Life in Japan
I haven't had a lot of time to sit down and just type about every day life here in Japan. For the most part it's a lot like living in America. I wake up, feed Eric and the kids, play with the kids, feed the kids lunch, nap Chloe, play with Etta, make dinner, feed the family, bathe the kids, and put the kids to sleep. That is every day! However, I add things into my days like hanging out with other people, or going to the store, or go out to lunch/dinner, or invite people over for meals. Now those are the things that differ a lot from the states.
Going to the grocery store can be a pain. First, I ride Eric's bike (his has baskets, mine is in the mail) to the store unless it's raining. You take recyclables to the store and your own grocery bags. Otherwise you pay for the plastic ones. After dropping off broken down milk cartons, white styraphone from meat, PET bottles without the lids or labels, and soda cans, I start my shopping. I can only buy so much because I bike it home. I pretty much stick to the produce, dairy, bread, and eggs. Occasionally I need something that is written in kanji. Most of the time I just know what it is and other times I just have to skip it because I can't find it. I have been looking for Miso for the last two weeks. I even have the kanji written for it and still can't find it. Hopefully tomorrow I can actually ask someone in the store for it. Keep your fingers crossed. I recently found out that milk and eggs are really cheap on the weekend so I stock up then. I wish I could take our camera in the store just to show you what it looks like, but I already stick out like a sore thumb without a camera.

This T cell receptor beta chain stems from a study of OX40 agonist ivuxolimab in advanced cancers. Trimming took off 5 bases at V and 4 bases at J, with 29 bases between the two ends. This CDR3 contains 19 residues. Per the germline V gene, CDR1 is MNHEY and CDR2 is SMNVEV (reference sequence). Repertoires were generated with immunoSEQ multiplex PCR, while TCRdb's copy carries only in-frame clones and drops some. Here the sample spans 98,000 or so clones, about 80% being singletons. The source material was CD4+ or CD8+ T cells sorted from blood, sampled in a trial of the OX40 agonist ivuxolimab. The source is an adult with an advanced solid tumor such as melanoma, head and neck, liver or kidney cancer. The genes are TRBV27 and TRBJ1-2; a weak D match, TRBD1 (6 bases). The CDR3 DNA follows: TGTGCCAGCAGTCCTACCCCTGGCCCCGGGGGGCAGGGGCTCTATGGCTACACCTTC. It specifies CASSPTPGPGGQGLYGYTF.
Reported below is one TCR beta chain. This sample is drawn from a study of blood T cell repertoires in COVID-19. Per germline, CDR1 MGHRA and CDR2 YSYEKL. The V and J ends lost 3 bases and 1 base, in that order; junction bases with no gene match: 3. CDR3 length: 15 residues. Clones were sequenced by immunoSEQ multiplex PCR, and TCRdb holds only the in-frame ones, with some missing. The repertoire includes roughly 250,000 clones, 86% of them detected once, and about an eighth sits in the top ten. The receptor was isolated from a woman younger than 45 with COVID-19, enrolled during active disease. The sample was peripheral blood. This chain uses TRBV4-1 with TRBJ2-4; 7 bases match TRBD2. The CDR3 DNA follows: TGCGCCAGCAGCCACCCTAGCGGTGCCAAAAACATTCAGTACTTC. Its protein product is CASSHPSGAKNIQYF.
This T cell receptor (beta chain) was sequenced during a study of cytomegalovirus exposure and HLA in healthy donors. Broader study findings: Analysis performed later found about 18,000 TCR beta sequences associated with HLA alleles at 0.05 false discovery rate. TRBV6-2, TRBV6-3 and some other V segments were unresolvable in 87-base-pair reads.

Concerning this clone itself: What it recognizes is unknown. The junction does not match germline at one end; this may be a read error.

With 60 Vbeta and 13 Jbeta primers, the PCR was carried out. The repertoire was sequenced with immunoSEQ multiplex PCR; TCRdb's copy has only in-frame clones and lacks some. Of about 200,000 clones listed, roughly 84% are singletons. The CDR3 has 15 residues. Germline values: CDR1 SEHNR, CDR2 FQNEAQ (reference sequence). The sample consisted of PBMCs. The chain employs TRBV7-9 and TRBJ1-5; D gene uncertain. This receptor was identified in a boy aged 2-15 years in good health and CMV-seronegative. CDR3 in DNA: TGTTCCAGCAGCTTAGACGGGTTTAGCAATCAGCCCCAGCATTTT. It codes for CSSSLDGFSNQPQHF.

Another thing that is difficult here is transportation. Biking is really the best way to get around but every once in awhile you have to drive. We have a pretty big vehicle for Japan and it makes it more difficult to get around. Roads are small, parking spaces are narrow, and no road in Japan is straight unless it's a toll road. Back home you can mapquest your destination and think nothing of getting somewhere. Here, I start sweating when I have to go somewhere by myself. For example, I was meeting up with a new friend the other day at her house. Doesn't sound bad, but it's in a neighboring city which I don't know. Eric got the address (all in Kanji) and looked at maps online and wrote down directions. Well, it wasn't her house I ended at but it all worked out and I finally got to her house (after she went looking for me).
Making friends has not been hard here. The Japanese people are extremely friendly. The hard part is communication. It doesn't help that my Japanese is still in the early stages and will probably be that way until we leave here. However, my new friends speak as much English as they can so we can understand each other. I'm finally getting used to moments of silence when hanging out with my new friends. Those are the times I'm trying to think of something in Japanese to say or say something simple in English. I'm sure they are doing the same thing.
The hardest part of living here is that time goes by extremely fast. Just daily activities seem to eat away at all my time that I have barely anything to give to Eric, studying, let alone for myself. I hope that over the next couple of months we can figure out a way to balance everything that has to get done with all the things we want to do or experience while we are here. Otherwise I'm afraid our two years in Shizuoka will go by so fast we'll look back and see all the things we wanted to do but never accomplished.
Wow, I did a lot of rambling today. My next post will be a more cheerful post. I'll talk about our most recent get together with friends...what it's like to dine with our Japanese friends!